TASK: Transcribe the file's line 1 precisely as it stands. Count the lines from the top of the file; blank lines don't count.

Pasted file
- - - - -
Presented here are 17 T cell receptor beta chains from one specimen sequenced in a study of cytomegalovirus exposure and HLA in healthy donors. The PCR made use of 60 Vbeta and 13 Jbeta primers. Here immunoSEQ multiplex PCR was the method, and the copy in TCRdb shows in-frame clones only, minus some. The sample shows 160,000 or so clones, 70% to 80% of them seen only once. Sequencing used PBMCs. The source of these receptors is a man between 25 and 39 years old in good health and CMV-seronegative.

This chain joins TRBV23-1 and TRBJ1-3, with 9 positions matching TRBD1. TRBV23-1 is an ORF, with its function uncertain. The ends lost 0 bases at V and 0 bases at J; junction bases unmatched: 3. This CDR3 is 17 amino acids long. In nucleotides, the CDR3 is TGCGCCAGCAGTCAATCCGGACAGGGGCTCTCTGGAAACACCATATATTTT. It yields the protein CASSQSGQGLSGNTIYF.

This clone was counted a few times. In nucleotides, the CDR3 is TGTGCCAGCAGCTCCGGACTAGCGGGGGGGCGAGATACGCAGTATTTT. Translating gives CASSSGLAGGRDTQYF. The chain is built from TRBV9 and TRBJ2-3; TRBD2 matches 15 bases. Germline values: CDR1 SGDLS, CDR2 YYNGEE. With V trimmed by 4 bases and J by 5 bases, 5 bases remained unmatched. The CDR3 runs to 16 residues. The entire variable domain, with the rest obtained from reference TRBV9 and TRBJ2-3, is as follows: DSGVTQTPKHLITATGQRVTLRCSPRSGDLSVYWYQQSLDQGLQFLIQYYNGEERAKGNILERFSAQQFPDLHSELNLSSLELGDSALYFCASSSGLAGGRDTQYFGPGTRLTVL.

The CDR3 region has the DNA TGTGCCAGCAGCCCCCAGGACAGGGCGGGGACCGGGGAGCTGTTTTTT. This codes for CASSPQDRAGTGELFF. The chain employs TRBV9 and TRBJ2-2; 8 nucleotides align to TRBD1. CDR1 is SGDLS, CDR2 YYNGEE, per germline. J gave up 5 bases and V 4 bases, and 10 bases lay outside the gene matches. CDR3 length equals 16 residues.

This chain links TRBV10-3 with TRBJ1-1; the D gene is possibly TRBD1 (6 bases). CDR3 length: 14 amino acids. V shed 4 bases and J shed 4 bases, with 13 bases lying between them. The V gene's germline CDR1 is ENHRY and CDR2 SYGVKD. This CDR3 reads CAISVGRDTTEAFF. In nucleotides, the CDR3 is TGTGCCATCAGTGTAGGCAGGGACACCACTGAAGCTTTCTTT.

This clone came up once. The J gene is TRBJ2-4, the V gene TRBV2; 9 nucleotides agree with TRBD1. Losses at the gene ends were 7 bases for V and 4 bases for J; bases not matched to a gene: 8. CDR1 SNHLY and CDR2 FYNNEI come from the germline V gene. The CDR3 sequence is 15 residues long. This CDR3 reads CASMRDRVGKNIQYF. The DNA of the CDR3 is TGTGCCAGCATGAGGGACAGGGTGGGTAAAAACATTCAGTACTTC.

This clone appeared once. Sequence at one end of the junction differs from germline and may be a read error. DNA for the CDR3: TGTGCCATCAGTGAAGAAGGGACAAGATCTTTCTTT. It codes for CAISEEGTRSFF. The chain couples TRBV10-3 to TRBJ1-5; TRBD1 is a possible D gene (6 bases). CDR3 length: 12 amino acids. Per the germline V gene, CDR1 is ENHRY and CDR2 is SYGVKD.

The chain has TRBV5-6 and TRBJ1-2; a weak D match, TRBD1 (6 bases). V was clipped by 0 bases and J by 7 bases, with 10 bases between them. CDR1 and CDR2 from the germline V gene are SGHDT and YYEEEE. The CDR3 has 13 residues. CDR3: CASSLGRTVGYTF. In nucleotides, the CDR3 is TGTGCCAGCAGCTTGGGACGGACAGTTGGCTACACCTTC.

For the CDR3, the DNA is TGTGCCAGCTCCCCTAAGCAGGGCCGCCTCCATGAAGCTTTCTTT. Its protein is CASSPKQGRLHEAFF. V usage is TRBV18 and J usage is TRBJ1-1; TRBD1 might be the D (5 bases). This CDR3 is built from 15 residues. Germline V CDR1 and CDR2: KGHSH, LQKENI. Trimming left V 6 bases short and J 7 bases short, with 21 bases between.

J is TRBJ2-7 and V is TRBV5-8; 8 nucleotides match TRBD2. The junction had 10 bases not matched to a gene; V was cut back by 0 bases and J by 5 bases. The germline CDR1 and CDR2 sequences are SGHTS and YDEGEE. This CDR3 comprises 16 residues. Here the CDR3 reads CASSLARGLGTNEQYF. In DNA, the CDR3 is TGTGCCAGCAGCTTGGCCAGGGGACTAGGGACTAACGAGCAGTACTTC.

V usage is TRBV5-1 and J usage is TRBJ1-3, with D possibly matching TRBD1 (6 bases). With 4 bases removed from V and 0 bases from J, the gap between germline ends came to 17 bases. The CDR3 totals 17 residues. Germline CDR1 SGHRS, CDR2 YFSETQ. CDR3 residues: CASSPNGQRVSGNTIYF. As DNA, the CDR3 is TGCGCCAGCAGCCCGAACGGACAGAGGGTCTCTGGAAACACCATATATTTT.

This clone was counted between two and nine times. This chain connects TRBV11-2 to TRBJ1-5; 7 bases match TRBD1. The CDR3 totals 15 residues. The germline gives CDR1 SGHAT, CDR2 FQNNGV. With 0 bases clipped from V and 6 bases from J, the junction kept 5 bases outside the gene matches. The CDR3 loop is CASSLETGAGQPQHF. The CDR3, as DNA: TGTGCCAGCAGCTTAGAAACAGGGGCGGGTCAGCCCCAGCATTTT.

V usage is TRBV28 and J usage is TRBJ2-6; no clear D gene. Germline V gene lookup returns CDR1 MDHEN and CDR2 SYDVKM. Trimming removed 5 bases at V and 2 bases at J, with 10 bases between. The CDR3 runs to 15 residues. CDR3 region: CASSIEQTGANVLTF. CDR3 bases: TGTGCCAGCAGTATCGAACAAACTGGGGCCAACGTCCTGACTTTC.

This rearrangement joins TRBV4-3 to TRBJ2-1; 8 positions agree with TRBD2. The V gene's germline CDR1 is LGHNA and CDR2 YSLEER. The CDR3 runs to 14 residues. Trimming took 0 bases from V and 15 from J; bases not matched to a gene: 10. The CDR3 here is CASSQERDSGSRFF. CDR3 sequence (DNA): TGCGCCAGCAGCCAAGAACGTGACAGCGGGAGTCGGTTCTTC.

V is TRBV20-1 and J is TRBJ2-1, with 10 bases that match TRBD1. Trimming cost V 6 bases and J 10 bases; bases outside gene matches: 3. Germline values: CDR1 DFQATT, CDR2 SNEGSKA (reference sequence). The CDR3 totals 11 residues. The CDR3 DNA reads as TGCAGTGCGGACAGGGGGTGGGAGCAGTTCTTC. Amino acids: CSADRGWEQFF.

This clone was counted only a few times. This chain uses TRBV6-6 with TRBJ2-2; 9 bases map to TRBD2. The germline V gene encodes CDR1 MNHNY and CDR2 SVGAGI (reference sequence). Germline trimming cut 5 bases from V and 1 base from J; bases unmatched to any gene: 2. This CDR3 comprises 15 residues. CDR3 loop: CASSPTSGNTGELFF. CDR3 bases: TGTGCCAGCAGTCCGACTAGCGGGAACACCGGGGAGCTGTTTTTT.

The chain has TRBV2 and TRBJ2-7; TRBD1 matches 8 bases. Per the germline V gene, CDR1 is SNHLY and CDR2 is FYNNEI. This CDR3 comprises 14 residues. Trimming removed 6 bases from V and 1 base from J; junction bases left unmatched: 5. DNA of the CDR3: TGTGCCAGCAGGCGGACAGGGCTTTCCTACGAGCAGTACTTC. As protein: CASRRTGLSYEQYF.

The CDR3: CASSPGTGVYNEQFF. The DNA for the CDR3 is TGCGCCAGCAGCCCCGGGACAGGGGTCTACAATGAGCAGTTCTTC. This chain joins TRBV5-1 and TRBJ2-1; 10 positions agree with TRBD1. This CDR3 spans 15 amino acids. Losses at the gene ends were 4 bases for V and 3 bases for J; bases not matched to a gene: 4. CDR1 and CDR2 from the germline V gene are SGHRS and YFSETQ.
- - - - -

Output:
Presented here are 17 T cell receptor beta chains from one specimen sequenced in a study of cytomegalovirus exposure and HLA in healthy donors. The PCR made use of 60 Vbeta and 13 Jbeta primers. Here immunoSEQ multiplex PCR was the method, and the copy in TCRdb shows in-frame clones only, minus some. The sample shows 160,000 or so clones, 70% to 80% of them seen only once. Sequencing used PBMCs. The source of these receptors is a man between 25 and 39 years old in good health and CMV-seronegative.